MILAN — The Hungarian government and its state-owned holding N7 have signed three joint ventures in December alone, part of a large-scale spending spree for new weapons and production plants.

The deals, involving major foreign defense manufacturers, come amid a reported shortage of personnel to operate and build the equipment.

Over the past few years, the European country has embarked on a journey to modernize and bolster its defense-industrial base, having neglected it for well over a decade. This has translated into an approximate $1.4 billion increase in defense spending for 2023, compared to the year prior, which means the budget is nearing $4.5 billion, per analytics business Janes.

According to statements by Hungarian Defence Minister Kristóf Szalay-Bobrovniczky, this will allow the country to raise military expenditure to 2% of its gross domestic product — a year earlier than expected. NATO set that goal for its members, of which Hungary is one.

Roughly 30% to 40% of the funds are expected to go toward capability development and upgrading military stocks.

The focus on military production comes as the Budapest government is increasingly isolated within the European Union. Some see Prime Minister Viktor Orbán as working to undermine the bloc, which is home to many of the defense companies seeking to do business in his country.

“The defense budget had been declining since the end of the Cold War, where at its lowest point in 2010, Hungary only had one operational military transport helicopter and less than a dozen combat-ready armored vehicles,” said Péter Wagner, a senior research fellow at the Hungarian Institute for Foreign Affairs and Trade.

That left the government with two alternatives, he explained: Either spend an enormous amount of money outside of Hungary, or bring in as much domestic production as possible. The country has primarily banked on the latter.

In the last month, the government and N7 signed three joint venture agreements:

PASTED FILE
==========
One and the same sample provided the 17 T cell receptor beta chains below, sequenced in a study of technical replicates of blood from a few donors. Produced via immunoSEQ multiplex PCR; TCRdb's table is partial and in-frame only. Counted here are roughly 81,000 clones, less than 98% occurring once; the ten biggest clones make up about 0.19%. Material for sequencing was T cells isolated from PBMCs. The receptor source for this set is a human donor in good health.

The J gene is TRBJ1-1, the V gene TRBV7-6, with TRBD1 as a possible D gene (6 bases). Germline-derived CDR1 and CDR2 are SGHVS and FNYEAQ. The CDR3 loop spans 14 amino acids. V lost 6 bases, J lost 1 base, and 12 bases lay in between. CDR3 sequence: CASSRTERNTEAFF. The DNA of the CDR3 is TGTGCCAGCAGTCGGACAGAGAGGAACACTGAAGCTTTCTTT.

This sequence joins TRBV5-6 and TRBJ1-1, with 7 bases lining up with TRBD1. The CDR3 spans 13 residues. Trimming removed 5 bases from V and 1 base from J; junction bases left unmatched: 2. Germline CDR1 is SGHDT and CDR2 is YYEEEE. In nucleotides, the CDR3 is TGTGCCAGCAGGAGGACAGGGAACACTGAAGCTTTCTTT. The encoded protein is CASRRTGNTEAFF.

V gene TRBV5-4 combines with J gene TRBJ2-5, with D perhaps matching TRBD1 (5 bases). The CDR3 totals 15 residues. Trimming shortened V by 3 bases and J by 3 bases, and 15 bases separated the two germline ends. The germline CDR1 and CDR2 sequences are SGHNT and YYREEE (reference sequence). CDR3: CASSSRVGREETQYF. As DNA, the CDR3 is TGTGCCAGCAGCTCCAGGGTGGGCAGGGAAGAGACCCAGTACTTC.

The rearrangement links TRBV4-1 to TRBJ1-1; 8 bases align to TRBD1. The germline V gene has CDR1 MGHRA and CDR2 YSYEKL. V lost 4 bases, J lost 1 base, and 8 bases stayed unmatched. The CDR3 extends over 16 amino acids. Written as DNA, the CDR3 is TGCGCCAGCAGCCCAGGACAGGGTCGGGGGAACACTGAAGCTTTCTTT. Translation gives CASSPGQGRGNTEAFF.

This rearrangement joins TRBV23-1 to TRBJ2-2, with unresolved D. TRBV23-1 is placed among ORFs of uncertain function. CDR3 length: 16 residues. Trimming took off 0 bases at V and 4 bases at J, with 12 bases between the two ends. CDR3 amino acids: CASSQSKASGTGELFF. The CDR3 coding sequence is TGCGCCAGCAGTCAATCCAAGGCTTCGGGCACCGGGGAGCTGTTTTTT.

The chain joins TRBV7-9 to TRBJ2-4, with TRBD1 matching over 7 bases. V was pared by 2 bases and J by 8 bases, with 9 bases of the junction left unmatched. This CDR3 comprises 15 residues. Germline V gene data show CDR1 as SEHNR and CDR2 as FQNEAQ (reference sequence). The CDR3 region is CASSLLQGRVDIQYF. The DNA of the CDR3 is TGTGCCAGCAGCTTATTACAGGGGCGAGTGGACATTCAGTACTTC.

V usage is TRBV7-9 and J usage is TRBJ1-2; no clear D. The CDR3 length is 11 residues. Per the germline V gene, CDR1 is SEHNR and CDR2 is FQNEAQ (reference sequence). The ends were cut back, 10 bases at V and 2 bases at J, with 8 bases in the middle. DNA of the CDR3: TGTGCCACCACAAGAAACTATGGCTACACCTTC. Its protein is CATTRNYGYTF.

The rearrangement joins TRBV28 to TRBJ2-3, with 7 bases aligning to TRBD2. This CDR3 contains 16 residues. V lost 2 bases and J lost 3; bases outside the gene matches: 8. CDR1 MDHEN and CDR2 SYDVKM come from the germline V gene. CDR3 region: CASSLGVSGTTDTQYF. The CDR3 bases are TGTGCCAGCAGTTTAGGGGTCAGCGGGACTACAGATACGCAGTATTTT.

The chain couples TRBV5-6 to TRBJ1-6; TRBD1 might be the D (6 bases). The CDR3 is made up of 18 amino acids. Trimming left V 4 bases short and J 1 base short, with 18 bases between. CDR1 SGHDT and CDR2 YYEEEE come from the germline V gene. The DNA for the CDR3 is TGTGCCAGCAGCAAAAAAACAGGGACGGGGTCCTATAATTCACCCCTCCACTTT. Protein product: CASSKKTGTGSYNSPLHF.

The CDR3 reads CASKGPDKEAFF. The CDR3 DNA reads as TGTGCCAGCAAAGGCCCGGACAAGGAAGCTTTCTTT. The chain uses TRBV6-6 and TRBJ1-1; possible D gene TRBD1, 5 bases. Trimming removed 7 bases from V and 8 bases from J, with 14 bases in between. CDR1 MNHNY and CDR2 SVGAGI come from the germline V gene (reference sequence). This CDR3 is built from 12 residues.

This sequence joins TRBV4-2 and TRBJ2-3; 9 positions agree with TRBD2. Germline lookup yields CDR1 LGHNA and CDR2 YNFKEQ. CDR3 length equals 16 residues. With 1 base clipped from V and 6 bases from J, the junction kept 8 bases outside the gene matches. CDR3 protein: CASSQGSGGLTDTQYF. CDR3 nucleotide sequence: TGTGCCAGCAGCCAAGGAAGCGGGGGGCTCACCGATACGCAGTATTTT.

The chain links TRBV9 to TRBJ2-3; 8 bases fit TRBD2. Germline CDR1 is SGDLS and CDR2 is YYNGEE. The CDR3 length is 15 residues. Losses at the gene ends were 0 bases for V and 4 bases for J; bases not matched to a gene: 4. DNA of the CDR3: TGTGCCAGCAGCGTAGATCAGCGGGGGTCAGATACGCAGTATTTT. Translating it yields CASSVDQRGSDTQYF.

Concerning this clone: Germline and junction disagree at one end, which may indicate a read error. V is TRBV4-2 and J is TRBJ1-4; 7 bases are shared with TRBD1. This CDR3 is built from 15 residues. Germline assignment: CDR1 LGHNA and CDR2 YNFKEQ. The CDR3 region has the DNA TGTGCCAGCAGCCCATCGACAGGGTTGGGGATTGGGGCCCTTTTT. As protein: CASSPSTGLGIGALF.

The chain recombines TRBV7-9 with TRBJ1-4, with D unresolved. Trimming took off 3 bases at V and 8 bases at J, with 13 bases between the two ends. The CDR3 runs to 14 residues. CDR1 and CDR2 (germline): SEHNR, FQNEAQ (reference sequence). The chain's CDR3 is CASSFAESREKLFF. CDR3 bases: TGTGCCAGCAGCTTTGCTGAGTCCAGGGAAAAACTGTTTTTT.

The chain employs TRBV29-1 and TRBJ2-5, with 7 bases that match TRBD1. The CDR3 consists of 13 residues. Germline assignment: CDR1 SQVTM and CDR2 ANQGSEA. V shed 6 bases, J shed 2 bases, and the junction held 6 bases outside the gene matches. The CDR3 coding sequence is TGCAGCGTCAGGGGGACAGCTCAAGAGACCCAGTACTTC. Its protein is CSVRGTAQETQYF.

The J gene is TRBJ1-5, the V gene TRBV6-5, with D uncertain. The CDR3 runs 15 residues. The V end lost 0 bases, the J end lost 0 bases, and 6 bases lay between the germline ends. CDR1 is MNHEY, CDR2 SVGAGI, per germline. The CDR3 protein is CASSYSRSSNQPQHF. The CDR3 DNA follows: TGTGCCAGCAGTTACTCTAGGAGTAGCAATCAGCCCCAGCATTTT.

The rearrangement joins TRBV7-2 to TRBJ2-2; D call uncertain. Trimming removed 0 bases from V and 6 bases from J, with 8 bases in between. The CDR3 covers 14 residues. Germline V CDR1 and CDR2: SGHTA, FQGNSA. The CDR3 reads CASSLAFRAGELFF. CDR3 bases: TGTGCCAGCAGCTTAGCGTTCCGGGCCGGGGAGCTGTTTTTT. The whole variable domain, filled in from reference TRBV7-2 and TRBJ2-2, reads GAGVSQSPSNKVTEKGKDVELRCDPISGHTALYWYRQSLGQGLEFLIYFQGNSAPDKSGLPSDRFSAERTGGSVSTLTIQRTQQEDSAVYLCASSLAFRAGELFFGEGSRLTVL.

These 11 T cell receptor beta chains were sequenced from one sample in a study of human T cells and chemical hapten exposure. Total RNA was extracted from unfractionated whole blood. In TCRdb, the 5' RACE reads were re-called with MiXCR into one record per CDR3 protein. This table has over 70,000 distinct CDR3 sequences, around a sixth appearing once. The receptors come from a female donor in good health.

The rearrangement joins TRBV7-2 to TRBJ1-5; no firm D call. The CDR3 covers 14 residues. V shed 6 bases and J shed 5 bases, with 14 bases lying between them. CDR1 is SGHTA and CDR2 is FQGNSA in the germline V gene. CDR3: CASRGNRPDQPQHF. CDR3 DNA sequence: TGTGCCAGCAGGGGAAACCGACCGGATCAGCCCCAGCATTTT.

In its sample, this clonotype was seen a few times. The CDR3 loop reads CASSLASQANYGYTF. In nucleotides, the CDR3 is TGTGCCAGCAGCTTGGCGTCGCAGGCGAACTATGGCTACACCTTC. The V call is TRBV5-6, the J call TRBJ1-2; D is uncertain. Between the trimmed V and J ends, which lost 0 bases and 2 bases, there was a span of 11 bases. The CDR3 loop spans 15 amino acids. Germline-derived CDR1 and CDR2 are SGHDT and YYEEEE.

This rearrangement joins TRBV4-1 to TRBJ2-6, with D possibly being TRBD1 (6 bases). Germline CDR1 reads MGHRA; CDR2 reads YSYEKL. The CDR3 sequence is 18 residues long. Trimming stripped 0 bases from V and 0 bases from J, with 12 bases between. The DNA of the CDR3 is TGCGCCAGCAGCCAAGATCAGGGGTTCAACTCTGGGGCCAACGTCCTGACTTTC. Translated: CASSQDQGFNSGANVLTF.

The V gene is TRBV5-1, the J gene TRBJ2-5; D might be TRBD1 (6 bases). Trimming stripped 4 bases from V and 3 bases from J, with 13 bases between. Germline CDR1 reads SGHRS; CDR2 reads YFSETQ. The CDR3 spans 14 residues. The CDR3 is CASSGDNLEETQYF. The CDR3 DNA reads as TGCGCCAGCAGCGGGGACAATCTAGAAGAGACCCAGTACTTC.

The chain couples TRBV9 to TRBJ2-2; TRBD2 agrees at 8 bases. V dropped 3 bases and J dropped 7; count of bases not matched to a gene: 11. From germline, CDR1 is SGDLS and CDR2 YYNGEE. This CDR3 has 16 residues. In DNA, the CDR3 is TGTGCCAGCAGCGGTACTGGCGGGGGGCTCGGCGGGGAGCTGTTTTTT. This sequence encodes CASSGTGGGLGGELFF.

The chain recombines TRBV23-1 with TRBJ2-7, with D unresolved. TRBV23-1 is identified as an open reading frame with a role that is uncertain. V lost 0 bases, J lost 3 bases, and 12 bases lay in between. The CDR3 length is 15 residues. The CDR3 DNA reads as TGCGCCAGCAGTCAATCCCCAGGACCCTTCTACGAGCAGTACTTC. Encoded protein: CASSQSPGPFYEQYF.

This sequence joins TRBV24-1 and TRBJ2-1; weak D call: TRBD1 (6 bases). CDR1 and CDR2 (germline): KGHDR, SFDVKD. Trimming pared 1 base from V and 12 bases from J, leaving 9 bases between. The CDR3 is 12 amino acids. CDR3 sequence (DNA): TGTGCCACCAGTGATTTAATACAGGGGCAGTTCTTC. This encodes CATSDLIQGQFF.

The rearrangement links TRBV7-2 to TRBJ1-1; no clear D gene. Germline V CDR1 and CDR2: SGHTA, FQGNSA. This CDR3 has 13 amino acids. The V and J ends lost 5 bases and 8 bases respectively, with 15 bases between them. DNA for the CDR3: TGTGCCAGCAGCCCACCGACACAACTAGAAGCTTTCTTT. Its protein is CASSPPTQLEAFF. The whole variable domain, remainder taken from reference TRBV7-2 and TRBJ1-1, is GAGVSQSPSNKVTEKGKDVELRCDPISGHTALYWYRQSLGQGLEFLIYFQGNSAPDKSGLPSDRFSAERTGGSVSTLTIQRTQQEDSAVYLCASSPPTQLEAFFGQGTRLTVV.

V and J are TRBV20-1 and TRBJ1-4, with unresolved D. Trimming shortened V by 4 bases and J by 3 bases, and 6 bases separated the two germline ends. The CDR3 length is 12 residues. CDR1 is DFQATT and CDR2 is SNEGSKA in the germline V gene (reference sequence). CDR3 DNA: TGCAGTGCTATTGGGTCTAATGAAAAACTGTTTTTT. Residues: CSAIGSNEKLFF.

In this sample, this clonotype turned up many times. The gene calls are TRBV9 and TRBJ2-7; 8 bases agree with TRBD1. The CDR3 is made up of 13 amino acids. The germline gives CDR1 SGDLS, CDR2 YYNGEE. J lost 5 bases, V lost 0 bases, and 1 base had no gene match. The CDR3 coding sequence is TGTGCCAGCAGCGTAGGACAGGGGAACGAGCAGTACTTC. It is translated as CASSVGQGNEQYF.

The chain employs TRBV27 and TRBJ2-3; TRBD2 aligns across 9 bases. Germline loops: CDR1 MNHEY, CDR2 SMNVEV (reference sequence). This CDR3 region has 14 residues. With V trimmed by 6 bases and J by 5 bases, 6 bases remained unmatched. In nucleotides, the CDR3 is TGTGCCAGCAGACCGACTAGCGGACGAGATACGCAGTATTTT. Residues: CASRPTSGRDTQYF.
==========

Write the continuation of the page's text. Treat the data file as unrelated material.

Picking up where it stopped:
• With Germany’s Rheinmetall for the production of explosives in response to a European shortage of ammunition.
  • With Germany’s Dynamit Nobel to become the first customer of the RGW 110 HH-T anti-tank weapon.
  • With the Czech Republic’s Colt CZ Group to supply the Hungarian military with firearms.

These deals, in a similar fashion to other ones, share common elements: a transfer of technology and capabilities, the building of an in-country manufacturing plant, local add-ins with future procurement of the weapons to the Hungarian Defence Forces, and the foreign entity retaining majority shares.

The European Union has long criticized Budapest over several issues, ranging from judicial independence to corruption to the misuse of EU funds. In a report published in July 2022, the European Commission concluded Hungary could no longer be deemed a democracy, having become an “electoral autocracy,” where European values are under systemic danger.

According to local advocates, what makes Hungary’s defense ecosystem an attractive destination for investors can be categorized into distinct pillars. Firstly, a number of international entities cite the country’s logistics infrastructure and central location — acting as a gateway for foreign firms to Central and Southeast European markets — as a selling point.

Secondly, Tamás Csiki Varga, a senior research fellow at the Budapest-based Institute for Strategic and Defense Studies, said that “procurements are strongly bound to long-term defense-industrial investment on a spectrum, from assembling through production to future joint innovation, rather than a one-time arms purchase.”

Varga added that the newly developed defense industry receives both government benefits and subsidies. The country further offers a relatively cheap and well-trained labor force as well as a lower production cost per unit than elsewhere.

In addition, “arms exports are not politically sensitive in Hungary,” he noted. “While conforming with international weapons transfer regulations, there are no political or domestic societal gridlocks that could hamper their exports to conflict regions.”

The U.S. Commerce Department’s International Trade Administration refers to Hungary as having a regulatory climate that makes it increasingly challenging to conduct business. Hungary is facing a budget deficit estimated by the agency as amounting to $8 billion; that could likely increase with the EU’s decision to freeze nearly €22 billion (U.S. $24 billion) in long-term subsidies, previously an important economic driver for the country.

Since 2016, the International Trade Administration reports, multinational companies have identified shortages of qualified labor as the “largest obstacle” to financing in Hungary.

Elisabeth Gosselin-Malo is a Europe correspondent for Defense News. She covers a wide range of topics related to military procurement and international security, and specializes in reporting on the aviation sector. She is based in Milan, Italy.

More In Europe